Date: April 11, 2008
Contact: Eric Matanyi
Governors State University
Phone: (708) 534-4044
Fax: (708) 534-8399
For Immediate Release
GSU Communication Disorders Program Reaccredited Through 2015
University Park, IL, April 11, 2008 – The College of Health Professions at Governors State University announced today that its Master of Health Science in Communication Disorders (CDIS) program has been reaccredited through 2015. The degree is the entry-level degree for speech-language pathologists.
The program’s reaccreditation comes from the Council on Academic Accreditation in Audiology and Speech-Language Pathology (CAA), which is part of American Speech-Language-Hearing Association (ASHA).
Dr. William Yacullo, chair of the college’s Department of Communication Disorders, explained that the CAA accredits programs that prepare individuals for entry into the fields of speech-language pathology and audiology.
The college’s dean, Dr. Linda Samson, said, “While Governors State University is itself accredited by the Higher Learning Commission of the North Central Association of Colleges and Secondary Schools, many academic programs, particularly those that prepare students for careers in the health and human services professions, require accreditation by their professional organizations.”
For speech-language pathologists, graduation from an appropriately accredited program is a requirement when graduates apply for national credentials in the field.
The CAA’s reaccreditation process was rigorous. Yacullo said that the program’s curriculum was carefully examined to ensure that graduates of the program attain the skills and knowledge essential for independent professional practice.
He explained that the process culminated in what is known as a “site visit” from the accrediting body. Site visits bring experts in the profession to the campus of a program that is seeking accreditation or reaccreditation. These experts review the program, and the institution that houses it, to identify its strengths and weaknesses.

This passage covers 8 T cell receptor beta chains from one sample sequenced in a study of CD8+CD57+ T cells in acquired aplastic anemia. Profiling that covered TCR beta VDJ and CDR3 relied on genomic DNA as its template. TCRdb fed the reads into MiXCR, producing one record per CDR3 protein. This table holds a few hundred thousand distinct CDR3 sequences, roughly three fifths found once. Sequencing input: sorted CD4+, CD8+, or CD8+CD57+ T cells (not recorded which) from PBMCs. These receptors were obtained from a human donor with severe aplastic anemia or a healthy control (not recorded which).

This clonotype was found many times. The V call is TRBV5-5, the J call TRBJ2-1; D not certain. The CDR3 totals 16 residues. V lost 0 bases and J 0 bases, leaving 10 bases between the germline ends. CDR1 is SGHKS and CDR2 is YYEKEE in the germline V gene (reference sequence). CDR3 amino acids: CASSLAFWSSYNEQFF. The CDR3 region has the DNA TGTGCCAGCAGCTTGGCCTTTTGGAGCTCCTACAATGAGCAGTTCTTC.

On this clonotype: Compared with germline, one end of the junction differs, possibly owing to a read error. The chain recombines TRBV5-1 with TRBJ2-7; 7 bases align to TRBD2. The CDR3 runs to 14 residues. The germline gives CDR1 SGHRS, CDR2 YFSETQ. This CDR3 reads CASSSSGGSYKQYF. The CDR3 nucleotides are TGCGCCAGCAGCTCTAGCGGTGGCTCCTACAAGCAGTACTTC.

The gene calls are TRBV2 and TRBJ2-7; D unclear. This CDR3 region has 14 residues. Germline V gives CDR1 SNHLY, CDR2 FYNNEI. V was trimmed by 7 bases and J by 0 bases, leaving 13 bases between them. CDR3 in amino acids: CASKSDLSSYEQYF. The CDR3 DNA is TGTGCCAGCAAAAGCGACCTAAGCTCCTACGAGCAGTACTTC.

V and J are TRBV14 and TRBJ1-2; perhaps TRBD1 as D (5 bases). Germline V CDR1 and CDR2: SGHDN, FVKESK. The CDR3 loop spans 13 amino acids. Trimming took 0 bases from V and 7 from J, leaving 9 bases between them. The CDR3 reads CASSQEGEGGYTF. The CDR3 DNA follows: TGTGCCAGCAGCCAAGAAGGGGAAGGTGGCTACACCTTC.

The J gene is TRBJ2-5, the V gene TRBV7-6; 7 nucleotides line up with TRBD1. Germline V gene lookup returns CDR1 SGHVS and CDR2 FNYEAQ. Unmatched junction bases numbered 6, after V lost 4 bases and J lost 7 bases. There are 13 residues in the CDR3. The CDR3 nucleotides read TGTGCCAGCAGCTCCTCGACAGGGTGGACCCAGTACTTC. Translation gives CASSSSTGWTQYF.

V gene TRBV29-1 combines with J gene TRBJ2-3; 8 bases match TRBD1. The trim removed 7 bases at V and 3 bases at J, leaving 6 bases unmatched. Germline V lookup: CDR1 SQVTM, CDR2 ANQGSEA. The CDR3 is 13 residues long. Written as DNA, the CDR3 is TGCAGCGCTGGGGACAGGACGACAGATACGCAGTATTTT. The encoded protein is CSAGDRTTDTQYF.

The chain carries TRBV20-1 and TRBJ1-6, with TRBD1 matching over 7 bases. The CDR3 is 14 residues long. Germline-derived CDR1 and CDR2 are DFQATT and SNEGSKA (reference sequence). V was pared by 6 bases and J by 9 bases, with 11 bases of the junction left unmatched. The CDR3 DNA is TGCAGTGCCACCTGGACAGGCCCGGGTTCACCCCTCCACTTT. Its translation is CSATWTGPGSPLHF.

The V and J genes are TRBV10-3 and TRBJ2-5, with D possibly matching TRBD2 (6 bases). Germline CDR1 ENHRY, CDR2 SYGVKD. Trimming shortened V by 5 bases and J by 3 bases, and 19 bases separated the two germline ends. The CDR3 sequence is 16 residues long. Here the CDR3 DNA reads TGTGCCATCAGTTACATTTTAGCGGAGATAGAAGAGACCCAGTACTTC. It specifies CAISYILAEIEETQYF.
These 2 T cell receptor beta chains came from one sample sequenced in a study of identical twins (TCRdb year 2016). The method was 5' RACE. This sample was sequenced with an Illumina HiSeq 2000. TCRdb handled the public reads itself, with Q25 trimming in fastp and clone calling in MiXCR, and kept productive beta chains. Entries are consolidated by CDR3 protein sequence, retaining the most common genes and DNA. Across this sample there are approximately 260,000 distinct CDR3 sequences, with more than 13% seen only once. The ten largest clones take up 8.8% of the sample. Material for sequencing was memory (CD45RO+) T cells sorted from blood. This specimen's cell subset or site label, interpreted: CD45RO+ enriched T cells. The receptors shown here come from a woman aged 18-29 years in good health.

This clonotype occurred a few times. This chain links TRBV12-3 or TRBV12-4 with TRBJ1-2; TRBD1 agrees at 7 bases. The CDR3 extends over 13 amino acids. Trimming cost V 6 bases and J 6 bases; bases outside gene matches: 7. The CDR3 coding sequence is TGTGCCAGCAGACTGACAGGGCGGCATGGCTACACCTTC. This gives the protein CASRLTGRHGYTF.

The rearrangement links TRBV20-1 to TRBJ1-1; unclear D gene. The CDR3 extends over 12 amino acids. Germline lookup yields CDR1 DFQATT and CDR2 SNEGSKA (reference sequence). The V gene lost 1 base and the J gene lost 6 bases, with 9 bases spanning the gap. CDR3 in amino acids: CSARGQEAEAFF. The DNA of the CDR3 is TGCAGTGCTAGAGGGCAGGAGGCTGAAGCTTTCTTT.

Yacullo said the site team that evaluated GSU and the Communication Disorders program identified the program’s practicum system as a strength.
He said, “The site visitors reported that the program’s clinical education placements ‘revealed an extensive and varied number of clinical settings, populations, age groups, culturally-linguistic diverse populations, and breadth of the scope of practice’.”
The program is known for its unique practicum system. It was the first, and now is one of only a few, accredited speech-language pathology programs in the nation requiring students to obtain all their clinical experience in actual work settings outside the university.
Most programs house on-site clinics in which students work to gain clinical experience.
But GSU is different. The CDIS program’s former chair, Professor Emeritus Jay Lubinsky, who helped develop the program, said the decision to make students gain clinical experiences outside the university-setting was deliberate.
“When you don’t have a clinic [on your campus], you have to establish the program in the community,” Lubinsky said, adding that integrating the program into the community has always been one of the program’s mandates. “We don’t compete with the community’s resources. We support them.”
Lubinsky added that the practicum system provides a decided advantage for the program’s students. “From the get go, they learn what it’s like in the real world.”
He added that the program’s students are often hired where they do their practicums. “Our students do great jobs where they do practica, and they’re often recruited while they’re working there.”
Dean Samson said accreditation is an ongoing process in the college. Its Master and Bachelor of Social Work degree programs were reaccredited by the Council on Social Work Education (CSWE) in 2007. Its Health Administration program underwent a site visit in December and expects a decision on reaccreditation for its program during the spring.